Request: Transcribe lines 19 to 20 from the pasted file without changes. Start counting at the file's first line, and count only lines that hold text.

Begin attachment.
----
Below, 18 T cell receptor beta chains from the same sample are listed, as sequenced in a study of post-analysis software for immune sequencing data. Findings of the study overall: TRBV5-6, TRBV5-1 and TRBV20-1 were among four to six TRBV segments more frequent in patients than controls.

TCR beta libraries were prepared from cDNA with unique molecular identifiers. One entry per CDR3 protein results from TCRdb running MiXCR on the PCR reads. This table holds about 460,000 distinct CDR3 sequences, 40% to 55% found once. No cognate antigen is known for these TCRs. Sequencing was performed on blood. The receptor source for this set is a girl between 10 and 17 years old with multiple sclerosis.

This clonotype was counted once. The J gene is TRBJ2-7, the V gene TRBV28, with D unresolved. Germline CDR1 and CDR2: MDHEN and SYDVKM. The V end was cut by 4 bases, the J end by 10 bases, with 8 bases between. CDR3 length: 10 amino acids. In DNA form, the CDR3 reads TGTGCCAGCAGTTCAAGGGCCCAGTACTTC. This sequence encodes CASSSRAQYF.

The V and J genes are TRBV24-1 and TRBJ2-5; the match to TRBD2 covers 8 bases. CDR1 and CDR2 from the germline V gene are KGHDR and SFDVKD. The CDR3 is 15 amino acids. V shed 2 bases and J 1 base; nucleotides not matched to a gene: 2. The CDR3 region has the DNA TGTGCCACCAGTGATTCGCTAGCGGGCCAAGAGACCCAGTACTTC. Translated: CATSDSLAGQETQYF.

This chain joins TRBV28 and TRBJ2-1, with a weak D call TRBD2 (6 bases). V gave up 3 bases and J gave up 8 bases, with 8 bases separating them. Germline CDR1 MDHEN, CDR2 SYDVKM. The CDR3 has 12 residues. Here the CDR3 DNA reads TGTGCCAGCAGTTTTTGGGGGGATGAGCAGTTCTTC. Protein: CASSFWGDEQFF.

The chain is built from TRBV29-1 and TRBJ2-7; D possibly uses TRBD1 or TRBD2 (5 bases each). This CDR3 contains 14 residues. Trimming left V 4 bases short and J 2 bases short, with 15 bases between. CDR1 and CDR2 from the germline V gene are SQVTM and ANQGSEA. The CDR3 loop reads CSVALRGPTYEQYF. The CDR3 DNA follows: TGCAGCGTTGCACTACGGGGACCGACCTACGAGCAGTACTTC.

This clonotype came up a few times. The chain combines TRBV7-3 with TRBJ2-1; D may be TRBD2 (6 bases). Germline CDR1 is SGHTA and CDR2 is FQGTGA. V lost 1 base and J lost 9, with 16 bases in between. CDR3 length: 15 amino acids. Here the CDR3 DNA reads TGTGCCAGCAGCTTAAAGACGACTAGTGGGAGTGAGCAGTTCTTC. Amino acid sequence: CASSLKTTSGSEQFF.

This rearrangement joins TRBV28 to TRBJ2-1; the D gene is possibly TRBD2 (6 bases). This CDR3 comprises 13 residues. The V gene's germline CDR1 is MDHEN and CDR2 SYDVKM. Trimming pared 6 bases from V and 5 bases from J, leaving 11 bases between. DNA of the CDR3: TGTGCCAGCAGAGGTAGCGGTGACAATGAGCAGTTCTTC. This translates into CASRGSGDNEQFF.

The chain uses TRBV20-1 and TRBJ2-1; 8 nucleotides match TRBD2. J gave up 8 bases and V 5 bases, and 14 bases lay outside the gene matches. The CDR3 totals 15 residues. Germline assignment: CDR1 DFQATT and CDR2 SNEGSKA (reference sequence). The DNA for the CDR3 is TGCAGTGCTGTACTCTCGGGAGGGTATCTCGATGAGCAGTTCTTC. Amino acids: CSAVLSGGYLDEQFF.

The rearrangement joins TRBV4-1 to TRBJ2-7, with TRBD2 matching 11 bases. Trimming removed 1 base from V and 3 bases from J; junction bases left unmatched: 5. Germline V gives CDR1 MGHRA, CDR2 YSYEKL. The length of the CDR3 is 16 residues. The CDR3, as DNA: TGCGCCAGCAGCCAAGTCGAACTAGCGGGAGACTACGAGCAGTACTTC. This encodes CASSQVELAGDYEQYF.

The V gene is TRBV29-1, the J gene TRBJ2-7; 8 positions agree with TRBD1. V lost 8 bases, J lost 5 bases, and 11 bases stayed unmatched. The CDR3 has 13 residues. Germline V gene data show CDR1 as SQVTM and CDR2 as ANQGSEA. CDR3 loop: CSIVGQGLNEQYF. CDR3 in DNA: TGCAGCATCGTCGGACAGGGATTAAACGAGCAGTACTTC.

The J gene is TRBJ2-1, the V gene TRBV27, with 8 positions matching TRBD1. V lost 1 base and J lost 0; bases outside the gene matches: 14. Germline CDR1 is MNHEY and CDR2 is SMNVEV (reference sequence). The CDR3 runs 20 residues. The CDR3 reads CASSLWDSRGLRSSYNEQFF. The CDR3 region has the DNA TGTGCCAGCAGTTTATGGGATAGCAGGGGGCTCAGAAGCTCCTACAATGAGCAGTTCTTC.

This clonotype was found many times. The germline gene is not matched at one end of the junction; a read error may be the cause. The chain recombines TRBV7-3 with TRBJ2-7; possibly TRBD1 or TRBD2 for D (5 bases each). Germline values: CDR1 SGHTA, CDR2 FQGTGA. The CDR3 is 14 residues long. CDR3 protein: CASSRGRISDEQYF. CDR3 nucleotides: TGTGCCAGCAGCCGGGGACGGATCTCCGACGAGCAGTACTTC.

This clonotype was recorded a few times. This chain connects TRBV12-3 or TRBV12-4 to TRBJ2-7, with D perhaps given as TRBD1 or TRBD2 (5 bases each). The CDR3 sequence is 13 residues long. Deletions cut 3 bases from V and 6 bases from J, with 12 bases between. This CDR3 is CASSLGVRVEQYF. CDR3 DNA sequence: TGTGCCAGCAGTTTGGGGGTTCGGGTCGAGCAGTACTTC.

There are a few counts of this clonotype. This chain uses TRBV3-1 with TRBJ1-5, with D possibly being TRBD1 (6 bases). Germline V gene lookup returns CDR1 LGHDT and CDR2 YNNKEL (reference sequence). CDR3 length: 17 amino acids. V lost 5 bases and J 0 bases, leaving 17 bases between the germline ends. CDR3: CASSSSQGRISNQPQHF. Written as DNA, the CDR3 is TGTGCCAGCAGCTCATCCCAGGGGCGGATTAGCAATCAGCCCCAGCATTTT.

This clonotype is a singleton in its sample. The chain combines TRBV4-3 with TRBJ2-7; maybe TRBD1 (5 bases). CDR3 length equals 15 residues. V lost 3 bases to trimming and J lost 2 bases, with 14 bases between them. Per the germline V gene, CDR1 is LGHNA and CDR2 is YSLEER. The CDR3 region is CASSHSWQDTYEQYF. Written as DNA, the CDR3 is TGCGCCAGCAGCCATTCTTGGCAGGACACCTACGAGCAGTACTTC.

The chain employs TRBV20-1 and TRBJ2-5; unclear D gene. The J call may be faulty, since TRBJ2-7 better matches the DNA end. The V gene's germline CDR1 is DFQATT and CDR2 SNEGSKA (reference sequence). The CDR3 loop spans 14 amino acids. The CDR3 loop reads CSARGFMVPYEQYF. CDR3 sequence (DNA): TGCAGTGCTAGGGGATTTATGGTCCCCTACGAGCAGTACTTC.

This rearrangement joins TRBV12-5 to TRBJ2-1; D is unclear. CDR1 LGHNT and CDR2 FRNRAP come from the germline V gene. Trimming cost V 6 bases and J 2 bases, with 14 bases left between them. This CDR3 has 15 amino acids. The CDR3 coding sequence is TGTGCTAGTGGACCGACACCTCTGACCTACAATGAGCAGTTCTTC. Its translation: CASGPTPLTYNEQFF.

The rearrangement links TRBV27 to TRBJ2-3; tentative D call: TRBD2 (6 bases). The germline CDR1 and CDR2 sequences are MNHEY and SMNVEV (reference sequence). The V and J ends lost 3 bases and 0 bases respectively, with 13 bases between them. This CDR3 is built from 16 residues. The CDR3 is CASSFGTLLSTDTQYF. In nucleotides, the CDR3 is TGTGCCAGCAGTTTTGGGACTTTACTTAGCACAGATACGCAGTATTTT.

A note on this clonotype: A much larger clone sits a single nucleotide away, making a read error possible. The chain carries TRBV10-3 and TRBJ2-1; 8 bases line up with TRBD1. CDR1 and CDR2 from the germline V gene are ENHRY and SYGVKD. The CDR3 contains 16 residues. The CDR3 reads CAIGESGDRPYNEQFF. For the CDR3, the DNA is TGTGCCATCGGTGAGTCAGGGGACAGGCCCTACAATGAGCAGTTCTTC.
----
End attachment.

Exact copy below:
The rearrangement links TRBV27 to TRBJ2-3; tentative D call: TRBD2 (6 bases). The germline CDR1 and CDR2 sequences are MNHEY and SMNVEV (reference sequence). The V and J ends lost 3 bases and 0 bases respectively, with 13 bases between them. This CDR3 is built from 16 residues. The CDR3 is CASSFGTLLSTDTQYF. In nucleotides, the CDR3 is TGTGCCAGCAGTTTTGGGACTTTACTTAGCACAGATACGCAGTATTTT.

A note on this clonotype: A much larger clone sits a single nucleotide away, making a read error possible. The chain carries TRBV10-3 and TRBJ2-1; 8 bases line up with TRBD1. CDR1 and CDR2 from the germline V gene are ENHRY and SYGVKD. The CDR3 contains 16 residues. The CDR3 reads CAIGESGDRPYNEQFF. For the CDR3, the DNA is TGTGCCATCGGTGAGTCAGGGGACAGGCCCTACAATGAGCAGTTCTTC.